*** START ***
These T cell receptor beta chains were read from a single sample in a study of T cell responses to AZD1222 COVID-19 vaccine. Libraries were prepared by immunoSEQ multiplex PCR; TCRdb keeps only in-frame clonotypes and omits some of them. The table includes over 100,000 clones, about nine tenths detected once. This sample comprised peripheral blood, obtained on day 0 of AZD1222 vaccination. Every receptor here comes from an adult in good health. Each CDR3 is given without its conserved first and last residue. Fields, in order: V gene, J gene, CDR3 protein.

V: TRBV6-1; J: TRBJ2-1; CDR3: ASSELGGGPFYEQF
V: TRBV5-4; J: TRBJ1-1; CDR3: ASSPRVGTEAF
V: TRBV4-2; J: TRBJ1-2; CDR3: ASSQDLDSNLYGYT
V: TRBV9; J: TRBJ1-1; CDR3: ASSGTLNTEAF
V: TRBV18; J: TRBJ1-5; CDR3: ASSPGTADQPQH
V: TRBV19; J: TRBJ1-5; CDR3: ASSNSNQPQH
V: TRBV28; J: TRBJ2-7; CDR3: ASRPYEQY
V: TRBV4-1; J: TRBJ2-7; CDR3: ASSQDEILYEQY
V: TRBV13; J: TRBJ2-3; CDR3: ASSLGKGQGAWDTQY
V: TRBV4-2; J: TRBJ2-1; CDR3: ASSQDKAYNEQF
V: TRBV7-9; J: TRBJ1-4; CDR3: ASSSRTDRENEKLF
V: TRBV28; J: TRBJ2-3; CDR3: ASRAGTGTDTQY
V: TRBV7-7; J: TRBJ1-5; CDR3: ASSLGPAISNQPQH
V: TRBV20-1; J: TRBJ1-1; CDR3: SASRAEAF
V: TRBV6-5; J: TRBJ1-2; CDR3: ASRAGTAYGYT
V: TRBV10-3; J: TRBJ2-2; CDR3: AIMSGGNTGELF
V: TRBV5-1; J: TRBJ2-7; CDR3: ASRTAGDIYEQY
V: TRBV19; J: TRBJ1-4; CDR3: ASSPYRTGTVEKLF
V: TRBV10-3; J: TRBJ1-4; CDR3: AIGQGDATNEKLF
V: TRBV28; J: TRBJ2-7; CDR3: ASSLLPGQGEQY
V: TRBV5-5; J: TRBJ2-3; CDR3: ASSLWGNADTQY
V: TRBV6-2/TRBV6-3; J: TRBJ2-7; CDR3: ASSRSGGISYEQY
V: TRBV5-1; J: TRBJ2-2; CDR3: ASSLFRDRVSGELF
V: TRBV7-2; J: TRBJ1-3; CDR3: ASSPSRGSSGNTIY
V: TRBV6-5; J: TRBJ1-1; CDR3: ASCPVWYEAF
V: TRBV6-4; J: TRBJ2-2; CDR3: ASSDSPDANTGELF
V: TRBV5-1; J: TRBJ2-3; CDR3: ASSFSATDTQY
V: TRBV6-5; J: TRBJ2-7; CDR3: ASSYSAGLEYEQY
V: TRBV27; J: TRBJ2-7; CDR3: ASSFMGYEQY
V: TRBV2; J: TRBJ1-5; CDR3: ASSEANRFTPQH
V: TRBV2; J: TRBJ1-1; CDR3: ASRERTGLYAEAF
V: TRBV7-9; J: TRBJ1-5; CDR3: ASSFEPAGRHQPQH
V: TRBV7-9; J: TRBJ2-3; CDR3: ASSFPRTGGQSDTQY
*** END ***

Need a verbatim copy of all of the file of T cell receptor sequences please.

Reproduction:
These T cell receptor beta chains were read from a single sample in a study of T cell responses to AZD1222 COVID-19 vaccine. Libraries were prepared by immunoSEQ multiplex PCR; TCRdb keeps only in-frame clonotypes and omits some of them. The table includes over 100,000 clones, about nine tenths detected once. This sample comprised peripheral blood, obtained on day 0 of AZD1222 vaccination. Every receptor here comes from an adult in good health. Each CDR3 is given without its conserved first and last residue. Fields, in order: V gene, J gene, CDR3 protein.

V: TRBV6-1; J: TRBJ2-1; CDR3: ASSELGGGPFYEQF
V: TRBV5-4; J: TRBJ1-1; CDR3: ASSPRVGTEAF
V: TRBV4-2; J: TRBJ1-2; CDR3: ASSQDLDSNLYGYT
V: TRBV9; J: TRBJ1-1; CDR3: ASSGTLNTEAF
V: TRBV18; J: TRBJ1-5; CDR3: ASSPGTADQPQH
V: TRBV19; J: TRBJ1-5; CDR3: ASSNSNQPQH
V: TRBV28; J: TRBJ2-7; CDR3: ASRPYEQY
V: TRBV4-1; J: TRBJ2-7; CDR3: ASSQDEILYEQY
V: TRBV13; J: TRBJ2-3; CDR3: ASSLGKGQGAWDTQY
V: TRBV4-2; J: TRBJ2-1; CDR3: ASSQDKAYNEQF
V: TRBV7-9; J: TRBJ1-4; CDR3: ASSSRTDRENEKLF
V: TRBV28; J: TRBJ2-3; CDR3: ASRAGTGTDTQY
V: TRBV7-7; J: TRBJ1-5; CDR3: ASSLGPAISNQPQH
V: TRBV20-1; J: TRBJ1-1; CDR3: SASRAEAF
V: TRBV6-5; J: TRBJ1-2; CDR3: ASRAGTAYGYT
V: TRBV10-3; J: TRBJ2-2; CDR3: AIMSGGNTGELF
V: TRBV5-1; J: TRBJ2-7; CDR3: ASRTAGDIYEQY
V: TRBV19; J: TRBJ1-4; CDR3: ASSPYRTGTVEKLF
V: TRBV10-3; J: TRBJ1-4; CDR3: AIGQGDATNEKLF
V: TRBV28; J: TRBJ2-7; CDR3: ASSLLPGQGEQY
V: TRBV5-5; J: TRBJ2-3; CDR3: ASSLWGNADTQY
V: TRBV6-2/TRBV6-3; J: TRBJ2-7; CDR3: ASSRSGGISYEQY
V: TRBV5-1; J: TRBJ2-2; CDR3: ASSLFRDRVSGELF
V: TRBV7-2; J: TRBJ1-3; CDR3: ASSPSRGSSGNTIY
V: TRBV6-5; J: TRBJ1-1; CDR3: ASCPVWYEAF
V: TRBV6-4; J: TRBJ2-2; CDR3: ASSDSPDANTGELF
V: TRBV5-1; J: TRBJ2-3; CDR3: ASSFSATDTQY
V: TRBV6-5; J: TRBJ2-7; CDR3: ASSYSAGLEYEQY
V: TRBV27; J: TRBJ2-7; CDR3: ASSFMGYEQY
V: TRBV2; J: TRBJ1-5; CDR3: ASSEANRFTPQH
V: TRBV2; J: TRBJ1-1; CDR3: ASRERTGLYAEAF
V: TRBV7-9; J: TRBJ1-5; CDR3: ASSFEPAGRHQPQH
V: TRBV7-9; J: TRBJ2-3; CDR3: ASSFPRTGGQSDTQY